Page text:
OHSU Researchers Show Drug Education Prevents Use

04/13/00    Portland, Ore.

DHHS To Use Sports Team Education Program as National Model

A three-year study by researchers at the Oregon Health Sciences University School of Medicine shows decreased drug use and improved nutrition behaviors among male high school athletes participating in a team-centered model program. Study results are being published today in the Archives of Pediatrics and Adolescent Medicine, a publication of the American Medical Association.

The ATLAS study, Adolescents Training and Learning to Avoid Steroids, is the first time a drug prevention program has been demonstrated to prevent drug use among high school students. ATLAS integrated drug, nutrition and strength training education into small-group classroom and weight-room sessions conducted by the team coaches and student volunteers. The program focused on educating football players about the effects of anabolic steroids, alcohol and illicit drugs on their athletic abilities.

"By emphasizing the impact of alcohol and other drugs on immediate sports performance rather than long-term complications, the program appeals to adolescents' focus on the here and now," said Linn Goldberg, M.D., director of the OHSU Division of Health Promotion and Sports Medicine. Goldberg co-authored the study with Diane Elliot, M.D., F.A.C.P., professor of medicine in the OHSU Division of Health Promotion and Sports Medicine.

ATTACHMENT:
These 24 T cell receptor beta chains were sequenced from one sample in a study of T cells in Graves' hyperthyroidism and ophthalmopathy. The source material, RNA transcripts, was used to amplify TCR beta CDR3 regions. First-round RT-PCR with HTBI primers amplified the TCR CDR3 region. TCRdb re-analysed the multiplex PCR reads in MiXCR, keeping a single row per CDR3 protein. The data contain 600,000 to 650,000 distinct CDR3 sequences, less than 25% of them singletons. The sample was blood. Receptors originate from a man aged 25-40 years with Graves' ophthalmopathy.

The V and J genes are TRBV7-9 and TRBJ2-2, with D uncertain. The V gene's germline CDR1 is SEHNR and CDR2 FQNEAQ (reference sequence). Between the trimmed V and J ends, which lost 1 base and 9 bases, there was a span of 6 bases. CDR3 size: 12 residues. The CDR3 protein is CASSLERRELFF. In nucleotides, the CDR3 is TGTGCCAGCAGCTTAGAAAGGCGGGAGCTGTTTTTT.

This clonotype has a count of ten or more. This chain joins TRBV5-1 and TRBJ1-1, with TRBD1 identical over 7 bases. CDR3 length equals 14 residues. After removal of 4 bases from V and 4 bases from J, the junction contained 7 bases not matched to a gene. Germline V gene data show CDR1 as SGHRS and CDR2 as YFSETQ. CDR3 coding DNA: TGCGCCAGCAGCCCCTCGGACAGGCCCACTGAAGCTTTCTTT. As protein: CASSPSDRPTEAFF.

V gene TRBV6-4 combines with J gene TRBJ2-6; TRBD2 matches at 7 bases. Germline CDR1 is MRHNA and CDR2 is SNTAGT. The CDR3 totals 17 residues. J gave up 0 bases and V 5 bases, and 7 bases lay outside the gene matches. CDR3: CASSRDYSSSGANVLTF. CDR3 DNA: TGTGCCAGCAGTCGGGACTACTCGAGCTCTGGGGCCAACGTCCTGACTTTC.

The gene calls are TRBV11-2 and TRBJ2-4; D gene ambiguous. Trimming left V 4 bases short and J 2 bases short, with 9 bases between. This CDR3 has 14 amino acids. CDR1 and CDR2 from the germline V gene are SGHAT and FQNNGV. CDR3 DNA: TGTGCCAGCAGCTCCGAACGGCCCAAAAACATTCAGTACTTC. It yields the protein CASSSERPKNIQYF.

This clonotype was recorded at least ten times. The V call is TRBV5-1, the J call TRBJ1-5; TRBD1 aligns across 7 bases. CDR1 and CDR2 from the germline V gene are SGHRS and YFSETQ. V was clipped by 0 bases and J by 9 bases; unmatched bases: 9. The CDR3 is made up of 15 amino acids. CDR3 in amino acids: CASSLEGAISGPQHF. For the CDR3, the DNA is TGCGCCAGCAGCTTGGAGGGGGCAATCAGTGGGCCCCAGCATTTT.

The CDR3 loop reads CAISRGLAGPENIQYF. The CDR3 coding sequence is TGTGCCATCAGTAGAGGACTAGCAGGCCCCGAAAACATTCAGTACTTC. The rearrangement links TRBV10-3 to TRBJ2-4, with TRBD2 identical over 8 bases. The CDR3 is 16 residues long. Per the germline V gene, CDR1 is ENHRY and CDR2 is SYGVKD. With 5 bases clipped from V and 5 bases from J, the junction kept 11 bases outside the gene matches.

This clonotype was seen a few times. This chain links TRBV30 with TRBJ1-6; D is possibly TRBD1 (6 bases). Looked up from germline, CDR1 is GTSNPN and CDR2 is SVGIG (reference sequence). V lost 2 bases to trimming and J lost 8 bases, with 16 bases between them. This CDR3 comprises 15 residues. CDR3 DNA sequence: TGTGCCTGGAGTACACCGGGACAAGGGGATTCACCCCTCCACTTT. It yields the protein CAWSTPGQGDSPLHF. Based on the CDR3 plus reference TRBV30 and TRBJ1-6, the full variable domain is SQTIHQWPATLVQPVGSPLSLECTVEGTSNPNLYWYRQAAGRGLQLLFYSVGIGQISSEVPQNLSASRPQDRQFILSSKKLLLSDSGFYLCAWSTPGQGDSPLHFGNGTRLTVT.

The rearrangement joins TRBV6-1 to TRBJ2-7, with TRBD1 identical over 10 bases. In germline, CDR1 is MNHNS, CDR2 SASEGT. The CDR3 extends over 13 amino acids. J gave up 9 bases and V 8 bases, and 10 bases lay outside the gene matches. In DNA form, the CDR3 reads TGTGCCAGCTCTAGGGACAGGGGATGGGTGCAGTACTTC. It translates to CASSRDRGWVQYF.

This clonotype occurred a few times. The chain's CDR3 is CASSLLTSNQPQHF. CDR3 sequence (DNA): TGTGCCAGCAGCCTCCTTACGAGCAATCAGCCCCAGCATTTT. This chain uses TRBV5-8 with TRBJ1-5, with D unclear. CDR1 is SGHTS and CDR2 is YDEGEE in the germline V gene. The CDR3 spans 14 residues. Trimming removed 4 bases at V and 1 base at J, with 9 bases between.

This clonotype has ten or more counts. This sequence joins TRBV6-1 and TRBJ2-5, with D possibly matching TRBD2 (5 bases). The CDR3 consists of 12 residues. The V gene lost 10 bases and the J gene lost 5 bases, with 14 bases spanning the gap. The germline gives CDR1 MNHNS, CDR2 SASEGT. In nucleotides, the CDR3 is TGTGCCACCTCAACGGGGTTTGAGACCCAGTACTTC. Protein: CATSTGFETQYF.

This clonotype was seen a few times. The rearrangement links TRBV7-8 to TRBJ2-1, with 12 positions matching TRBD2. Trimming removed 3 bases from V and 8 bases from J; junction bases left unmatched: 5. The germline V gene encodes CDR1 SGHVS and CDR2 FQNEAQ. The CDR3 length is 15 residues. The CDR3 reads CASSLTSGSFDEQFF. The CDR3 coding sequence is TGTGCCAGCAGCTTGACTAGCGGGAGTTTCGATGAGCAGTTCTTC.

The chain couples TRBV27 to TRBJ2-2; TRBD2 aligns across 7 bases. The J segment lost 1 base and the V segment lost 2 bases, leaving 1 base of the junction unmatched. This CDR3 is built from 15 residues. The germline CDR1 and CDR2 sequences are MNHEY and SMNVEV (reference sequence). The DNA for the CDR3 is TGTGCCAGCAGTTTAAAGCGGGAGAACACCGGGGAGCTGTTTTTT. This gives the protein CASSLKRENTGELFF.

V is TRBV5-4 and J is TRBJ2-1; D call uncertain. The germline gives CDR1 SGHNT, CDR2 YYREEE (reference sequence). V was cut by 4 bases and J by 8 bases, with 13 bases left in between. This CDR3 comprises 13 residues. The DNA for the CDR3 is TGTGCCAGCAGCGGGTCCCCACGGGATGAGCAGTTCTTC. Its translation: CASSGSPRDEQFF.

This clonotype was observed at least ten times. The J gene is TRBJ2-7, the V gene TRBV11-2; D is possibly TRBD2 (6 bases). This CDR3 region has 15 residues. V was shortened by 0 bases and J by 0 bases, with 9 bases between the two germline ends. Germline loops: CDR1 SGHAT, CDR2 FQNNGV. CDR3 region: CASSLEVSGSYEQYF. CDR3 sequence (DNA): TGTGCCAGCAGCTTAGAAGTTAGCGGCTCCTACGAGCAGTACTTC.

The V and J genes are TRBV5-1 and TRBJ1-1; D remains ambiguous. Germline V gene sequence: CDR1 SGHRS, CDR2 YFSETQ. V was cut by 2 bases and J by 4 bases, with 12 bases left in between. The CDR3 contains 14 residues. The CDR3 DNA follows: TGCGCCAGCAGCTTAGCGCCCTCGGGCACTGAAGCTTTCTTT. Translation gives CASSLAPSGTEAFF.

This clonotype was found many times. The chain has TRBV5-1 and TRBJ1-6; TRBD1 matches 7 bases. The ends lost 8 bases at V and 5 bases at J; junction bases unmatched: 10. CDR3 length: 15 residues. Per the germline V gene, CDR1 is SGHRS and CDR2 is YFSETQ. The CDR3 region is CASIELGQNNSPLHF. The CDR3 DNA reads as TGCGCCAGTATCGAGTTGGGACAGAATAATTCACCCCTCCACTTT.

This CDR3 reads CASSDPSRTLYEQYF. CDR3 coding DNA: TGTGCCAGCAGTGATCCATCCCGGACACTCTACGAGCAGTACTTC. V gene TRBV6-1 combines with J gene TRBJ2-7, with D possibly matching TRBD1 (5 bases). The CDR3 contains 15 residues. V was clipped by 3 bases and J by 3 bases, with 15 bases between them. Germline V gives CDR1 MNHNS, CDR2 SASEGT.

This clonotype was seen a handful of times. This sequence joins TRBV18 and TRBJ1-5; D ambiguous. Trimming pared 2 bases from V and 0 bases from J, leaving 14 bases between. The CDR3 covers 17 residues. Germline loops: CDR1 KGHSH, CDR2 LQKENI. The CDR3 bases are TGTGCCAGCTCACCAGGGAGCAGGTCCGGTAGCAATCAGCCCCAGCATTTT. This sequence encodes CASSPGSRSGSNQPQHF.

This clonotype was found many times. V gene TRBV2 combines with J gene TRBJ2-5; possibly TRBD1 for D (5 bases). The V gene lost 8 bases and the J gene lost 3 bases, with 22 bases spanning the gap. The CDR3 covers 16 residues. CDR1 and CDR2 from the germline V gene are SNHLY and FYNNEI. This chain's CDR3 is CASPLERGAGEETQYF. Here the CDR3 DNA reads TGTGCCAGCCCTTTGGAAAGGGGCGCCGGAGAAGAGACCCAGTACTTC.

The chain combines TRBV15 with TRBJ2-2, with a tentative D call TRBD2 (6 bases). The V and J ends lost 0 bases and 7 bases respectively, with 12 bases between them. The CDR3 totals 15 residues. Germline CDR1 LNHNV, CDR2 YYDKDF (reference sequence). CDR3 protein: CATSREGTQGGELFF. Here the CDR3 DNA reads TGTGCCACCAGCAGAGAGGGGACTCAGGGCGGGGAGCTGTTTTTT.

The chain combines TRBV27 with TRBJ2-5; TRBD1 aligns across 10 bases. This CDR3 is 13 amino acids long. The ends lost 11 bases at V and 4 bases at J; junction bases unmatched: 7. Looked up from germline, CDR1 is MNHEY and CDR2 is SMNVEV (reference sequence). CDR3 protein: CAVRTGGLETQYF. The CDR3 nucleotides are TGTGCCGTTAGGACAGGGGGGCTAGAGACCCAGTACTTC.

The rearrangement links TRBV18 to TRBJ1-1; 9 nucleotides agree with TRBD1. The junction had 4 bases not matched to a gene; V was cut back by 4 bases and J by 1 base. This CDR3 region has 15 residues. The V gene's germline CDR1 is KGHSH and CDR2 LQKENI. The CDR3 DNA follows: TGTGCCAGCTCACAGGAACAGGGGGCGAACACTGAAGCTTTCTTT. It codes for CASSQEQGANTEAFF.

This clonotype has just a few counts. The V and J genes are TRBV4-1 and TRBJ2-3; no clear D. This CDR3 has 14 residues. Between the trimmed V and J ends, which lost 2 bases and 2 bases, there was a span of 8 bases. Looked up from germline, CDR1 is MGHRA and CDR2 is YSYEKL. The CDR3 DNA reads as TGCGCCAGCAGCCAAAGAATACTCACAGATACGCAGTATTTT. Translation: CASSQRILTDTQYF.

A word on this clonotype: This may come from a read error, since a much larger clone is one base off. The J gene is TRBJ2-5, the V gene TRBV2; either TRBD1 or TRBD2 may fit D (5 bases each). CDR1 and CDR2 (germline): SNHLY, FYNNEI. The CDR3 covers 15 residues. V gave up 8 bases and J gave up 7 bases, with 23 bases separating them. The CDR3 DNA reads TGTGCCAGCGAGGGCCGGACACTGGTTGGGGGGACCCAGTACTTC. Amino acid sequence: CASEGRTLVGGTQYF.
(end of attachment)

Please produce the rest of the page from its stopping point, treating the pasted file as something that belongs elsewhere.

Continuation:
More than 3,200 football players from 31 high schools in the Portland-Vancouver area voluntarily participated in the study. Students were asked to fill out questionnaires about their own drug use, intent to use drugs, and knowledge about nutrition and the effects of performance-enhancing substances before and after each football season, and again one year later. Fifteen schools implemented the ATLAS program and 16 schools were used as control models for comparison.

Overall, ATLAS students reported less use of alcohol, illicit drugs, anabolic steroids and athletic supplements than did students in the control groups. ATLAS students also reported higher self-esteem and greater confidence in their athletic abilities. Differences between the two groups were even more profound one year later than immediately after the football season.

Based on these study results, the Center for Substance Abuse Prevention at the federal Department of Health and Human Services will recommend ATLAS be used as a model program in schools across the country.

ATLAS was funded by the National Institute on Drug Abuse, an arm of the National Institutes of Health. On Friday, April 14, Goldberg and Elliot will present their findings at the National Press Club in Washington, D.C. At that conference, representatives of the American Academy of Pediatrics, the National Collegiate Athletic Association, the National Federation of High Schools and the American College of Sports Medicine will comment on the study.

Goldberg and Elliot are currently in the midst of a study aimed at the eating disorder practices and drug use of female student athletes. That study, also funded by NIDA, is called ATHENA, Athletes Targeting Healthy Exercise and Nutrition Alternatives.